Younger generations have embraced mobile technology with such enthusiasm that businesses of all types cater their products and services to be as mobile-friendly as possible.
Ordering pizzas, downloading music, managing finances, making plans with friends; it can all be done on mobile devices with simplicity and ease.
And now it’s time for the medical industry to push innovation further into the mobile world. For young people with busy lives, making time to actually attend appointments or stay up-to-date on health education can be difficult.
We are seeing apps coming out that can assist in the preliminary diagnosis of skin cancers and other diseases. Healthcare professionals are taking a more real-time approach to the way they care for patients. It’s exciting to see how much potential this kind of technology has, and what this means for the future of our community.
Hunter locals are known for our love of the outdoor lifestyle. When you combine this with an average monthly UV index that is classified as moderate in winter and extreme in summer, we need to ensure we are providing health services that reflect the way young people interact and engage with technology. For us that means making sure people are protecting their skin from UV damage.
Of course, mobile technology won’t just be helpful for skin cancers and conditions. Here are the some of the key ways that mobile technology will impact the future of healthcare as a whole:
Early detection – it’s no secret that in most areas of healthcare, prevention and early detection are the best cure. Mobile technology can help to reduce some of the barriers associated with a patient prolonging assessment or treatment of symptoms. App based online record management, self-assessment and reporting are all helping to connect the community and medical professionals.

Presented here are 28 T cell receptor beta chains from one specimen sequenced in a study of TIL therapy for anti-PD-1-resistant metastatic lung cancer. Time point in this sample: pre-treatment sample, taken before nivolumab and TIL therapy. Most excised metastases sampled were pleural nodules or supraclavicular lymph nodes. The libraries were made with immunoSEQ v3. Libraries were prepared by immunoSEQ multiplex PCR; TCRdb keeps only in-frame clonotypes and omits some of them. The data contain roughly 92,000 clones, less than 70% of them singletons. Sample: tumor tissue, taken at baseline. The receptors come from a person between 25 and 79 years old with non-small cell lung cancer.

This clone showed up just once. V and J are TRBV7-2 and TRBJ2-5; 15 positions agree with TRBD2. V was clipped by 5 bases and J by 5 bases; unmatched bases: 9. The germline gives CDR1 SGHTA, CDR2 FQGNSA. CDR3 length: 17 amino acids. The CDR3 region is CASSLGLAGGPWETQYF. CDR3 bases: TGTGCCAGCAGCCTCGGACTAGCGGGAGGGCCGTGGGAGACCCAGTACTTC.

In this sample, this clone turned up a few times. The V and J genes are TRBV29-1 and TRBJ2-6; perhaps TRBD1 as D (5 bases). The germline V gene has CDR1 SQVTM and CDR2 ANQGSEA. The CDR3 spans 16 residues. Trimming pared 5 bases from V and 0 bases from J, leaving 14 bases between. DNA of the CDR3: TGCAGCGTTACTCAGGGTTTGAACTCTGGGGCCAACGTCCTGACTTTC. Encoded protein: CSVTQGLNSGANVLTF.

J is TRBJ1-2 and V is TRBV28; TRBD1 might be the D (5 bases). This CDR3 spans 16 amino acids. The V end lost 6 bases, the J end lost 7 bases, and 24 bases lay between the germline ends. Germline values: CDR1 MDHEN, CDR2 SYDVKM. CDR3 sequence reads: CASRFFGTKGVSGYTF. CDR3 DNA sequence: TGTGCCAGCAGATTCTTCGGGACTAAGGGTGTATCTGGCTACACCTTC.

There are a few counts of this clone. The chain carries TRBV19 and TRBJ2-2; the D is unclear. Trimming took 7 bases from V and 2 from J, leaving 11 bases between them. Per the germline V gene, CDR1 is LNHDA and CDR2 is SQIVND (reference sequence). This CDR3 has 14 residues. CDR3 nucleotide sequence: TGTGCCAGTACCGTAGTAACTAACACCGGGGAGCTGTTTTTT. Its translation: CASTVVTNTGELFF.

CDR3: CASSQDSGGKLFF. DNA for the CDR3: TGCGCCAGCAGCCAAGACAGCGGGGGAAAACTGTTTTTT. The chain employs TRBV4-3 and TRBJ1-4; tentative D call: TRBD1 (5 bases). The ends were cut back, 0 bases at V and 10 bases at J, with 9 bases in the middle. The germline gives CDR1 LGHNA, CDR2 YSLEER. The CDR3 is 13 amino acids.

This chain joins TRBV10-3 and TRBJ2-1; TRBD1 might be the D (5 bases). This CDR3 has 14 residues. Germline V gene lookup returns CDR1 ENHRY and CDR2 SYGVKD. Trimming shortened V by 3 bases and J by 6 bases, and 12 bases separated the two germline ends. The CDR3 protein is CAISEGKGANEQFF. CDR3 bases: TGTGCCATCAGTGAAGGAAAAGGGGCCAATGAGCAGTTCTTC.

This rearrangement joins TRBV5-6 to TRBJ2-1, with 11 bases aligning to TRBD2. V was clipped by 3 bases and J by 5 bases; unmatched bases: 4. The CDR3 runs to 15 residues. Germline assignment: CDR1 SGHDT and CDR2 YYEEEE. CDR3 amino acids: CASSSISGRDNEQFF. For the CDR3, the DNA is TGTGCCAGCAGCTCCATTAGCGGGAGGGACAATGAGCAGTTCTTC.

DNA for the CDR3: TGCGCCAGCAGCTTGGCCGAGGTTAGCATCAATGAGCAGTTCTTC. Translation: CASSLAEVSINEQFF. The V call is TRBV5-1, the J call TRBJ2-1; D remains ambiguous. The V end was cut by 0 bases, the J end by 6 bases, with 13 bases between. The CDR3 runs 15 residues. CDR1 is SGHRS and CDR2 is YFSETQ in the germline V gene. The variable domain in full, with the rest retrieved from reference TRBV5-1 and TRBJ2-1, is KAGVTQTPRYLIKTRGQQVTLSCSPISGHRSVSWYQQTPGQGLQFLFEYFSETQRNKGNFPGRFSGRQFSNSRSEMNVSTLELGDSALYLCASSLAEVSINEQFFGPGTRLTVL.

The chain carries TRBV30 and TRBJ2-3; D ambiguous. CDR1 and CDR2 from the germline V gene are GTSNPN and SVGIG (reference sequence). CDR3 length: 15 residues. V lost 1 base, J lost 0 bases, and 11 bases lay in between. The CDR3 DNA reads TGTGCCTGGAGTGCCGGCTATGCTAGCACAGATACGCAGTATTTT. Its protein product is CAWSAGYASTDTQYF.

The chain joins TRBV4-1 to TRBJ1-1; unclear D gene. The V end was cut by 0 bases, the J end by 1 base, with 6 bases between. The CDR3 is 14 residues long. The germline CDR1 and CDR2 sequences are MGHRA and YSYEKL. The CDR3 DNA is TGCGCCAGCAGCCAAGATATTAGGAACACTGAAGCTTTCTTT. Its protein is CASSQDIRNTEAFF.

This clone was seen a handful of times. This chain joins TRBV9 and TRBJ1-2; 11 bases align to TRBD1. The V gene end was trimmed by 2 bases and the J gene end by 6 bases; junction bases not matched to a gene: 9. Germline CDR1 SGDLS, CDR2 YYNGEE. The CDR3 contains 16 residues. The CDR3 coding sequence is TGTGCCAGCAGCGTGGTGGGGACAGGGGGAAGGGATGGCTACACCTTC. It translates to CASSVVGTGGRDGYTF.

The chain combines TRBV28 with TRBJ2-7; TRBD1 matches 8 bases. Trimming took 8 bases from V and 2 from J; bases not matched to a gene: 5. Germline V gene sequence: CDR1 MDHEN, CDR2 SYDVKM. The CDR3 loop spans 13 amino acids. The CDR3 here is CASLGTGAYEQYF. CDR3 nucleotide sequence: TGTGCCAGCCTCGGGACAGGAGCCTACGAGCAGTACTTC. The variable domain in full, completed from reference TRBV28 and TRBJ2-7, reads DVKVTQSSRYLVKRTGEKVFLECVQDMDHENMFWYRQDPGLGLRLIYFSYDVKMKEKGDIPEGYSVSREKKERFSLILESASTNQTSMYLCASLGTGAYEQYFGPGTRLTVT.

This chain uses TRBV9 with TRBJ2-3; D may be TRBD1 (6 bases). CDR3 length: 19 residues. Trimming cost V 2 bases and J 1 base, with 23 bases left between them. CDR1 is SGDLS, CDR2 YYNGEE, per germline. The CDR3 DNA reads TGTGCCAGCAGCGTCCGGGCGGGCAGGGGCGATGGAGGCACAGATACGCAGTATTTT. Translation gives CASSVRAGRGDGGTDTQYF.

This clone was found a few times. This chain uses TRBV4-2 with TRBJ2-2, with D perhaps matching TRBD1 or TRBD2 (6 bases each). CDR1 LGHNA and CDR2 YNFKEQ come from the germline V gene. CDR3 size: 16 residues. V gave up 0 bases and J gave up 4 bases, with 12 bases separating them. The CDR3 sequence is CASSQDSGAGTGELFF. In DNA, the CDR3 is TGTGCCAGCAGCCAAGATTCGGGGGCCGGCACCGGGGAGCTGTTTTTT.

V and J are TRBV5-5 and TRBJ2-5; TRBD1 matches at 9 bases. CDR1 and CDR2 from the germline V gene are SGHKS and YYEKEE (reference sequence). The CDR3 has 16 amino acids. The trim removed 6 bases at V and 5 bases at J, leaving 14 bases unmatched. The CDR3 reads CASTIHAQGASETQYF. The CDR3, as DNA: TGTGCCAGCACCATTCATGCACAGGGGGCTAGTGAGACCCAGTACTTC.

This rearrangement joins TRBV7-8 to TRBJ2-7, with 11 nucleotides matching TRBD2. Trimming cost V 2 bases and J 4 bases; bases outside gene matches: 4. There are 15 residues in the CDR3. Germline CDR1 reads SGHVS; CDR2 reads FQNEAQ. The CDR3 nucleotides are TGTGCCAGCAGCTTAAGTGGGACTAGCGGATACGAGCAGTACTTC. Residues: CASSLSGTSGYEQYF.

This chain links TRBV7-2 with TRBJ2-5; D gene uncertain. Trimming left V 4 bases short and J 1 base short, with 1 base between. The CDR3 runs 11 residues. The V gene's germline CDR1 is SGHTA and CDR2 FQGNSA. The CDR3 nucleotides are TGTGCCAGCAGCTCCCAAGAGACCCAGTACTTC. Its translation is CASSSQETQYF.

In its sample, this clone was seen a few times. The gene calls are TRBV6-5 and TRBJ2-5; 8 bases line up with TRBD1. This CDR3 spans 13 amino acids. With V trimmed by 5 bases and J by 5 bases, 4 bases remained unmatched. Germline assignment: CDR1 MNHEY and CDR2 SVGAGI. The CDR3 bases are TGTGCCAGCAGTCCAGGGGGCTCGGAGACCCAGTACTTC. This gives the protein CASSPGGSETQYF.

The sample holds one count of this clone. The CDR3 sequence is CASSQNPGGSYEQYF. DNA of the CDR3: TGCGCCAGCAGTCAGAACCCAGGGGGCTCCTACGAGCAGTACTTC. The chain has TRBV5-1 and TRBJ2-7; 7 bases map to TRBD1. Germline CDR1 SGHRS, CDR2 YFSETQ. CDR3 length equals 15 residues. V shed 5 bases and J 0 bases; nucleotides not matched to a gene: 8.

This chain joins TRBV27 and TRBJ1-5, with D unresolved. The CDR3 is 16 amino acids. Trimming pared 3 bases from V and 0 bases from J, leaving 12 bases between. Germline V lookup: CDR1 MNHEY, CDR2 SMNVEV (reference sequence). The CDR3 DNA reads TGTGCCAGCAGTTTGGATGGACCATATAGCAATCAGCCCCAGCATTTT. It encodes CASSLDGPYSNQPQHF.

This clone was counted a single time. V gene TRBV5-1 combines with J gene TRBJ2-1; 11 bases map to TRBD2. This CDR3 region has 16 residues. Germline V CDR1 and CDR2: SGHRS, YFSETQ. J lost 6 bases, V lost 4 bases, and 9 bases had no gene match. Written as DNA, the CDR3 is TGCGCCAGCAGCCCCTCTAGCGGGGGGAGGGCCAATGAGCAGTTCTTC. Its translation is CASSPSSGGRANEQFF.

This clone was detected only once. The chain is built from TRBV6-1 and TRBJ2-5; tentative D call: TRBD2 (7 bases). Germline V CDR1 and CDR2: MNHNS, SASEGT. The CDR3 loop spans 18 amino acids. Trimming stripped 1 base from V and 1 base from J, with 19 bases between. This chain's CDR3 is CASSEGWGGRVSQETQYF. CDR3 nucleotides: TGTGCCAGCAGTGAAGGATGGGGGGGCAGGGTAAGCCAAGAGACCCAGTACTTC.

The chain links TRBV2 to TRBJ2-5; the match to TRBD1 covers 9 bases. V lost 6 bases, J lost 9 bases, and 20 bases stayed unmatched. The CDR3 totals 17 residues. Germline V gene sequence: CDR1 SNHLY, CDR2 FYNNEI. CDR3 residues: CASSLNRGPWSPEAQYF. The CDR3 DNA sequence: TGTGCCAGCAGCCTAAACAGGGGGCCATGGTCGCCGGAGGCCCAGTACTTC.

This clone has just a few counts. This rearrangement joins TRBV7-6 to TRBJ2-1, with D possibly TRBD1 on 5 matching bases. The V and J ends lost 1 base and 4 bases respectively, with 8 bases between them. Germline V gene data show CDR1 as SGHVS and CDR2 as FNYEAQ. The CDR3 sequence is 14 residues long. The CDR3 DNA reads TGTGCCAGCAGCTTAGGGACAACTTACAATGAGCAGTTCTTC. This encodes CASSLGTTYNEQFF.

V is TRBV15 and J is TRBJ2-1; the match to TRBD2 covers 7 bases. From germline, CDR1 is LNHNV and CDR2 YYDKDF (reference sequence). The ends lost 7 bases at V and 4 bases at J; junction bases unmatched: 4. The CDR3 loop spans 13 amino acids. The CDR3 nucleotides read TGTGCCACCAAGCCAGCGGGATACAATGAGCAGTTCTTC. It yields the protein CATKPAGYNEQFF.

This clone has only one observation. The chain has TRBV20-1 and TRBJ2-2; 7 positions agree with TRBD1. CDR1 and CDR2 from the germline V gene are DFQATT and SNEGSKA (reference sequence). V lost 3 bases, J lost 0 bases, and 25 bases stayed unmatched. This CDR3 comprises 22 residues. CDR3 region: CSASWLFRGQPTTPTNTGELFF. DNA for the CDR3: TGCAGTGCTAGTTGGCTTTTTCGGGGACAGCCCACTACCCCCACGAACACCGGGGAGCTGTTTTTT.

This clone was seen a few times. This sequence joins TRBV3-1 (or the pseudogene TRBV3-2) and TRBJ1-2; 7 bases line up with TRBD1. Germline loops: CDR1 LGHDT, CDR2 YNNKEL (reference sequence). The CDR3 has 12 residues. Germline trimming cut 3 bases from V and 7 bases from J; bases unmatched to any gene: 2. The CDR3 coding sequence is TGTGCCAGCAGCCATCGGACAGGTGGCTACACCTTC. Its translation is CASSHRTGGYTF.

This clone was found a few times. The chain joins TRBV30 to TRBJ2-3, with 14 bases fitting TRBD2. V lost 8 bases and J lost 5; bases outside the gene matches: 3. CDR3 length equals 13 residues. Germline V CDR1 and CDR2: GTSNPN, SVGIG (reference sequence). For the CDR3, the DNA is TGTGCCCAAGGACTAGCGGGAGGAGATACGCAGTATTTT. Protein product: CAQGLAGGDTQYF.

Education – being able to communicate via mobile technology can help healthcare professionals to educate young people on some of the most common health issues they are likely to face.
Being connected through mobile devices means healthcare professionals can communicate with people quickly, contextually and across multiple platforms.
Collaboration with other healthcare professionals – Ultimately, the goal of any doctor, specialist or other healthcare worker is a positive outcome and a satisfied patient. To help achieve this, healthcare services need to be connected and be able to access information about patients as required. For emergency services, community GPs and physiotherapists, being able to access records quickly and easily from a mobile device can improve the level of care available and reduce inefficiencies.
Like any network of businesses, communication and ease of information flow are crucial to success, which applies equally to both patients and healthcare workers in our region.
For inspiration, we only need to look to other industries where online technology has been effectively integrated into traditional systems, including:
- Tourism and accommodation
- News and media
Ongoing monitoring – Many health issues can cause ongoing problems and require regular check-ups and monitoring. After initial consultation, ongoing check-ups, reporting and advice via mobile technology, such as patient monitoring devices, can reduce travel time and costs for patients seeing specialists.
Further investment in mobile technology is destined to revolutionise how patients and healthcare professionals interact and communicate. With more access to data, resources, reporting and virtual assessment, the possibilities are endless to allow us to improve the level of care to our local community.
Anna Benes holds a Bachelor of Medicine, Bachelor of Human Biology and Bachelor of Surgery from the University of Auckland as well as a Diploma of Skin Cancer Medicine from the University of Queensland. She is passionate about educating people on the dangers of exposure to the sun and is committed to constantly expanding her knowledge and skill in the treatment and management of skin cancers and related conditions.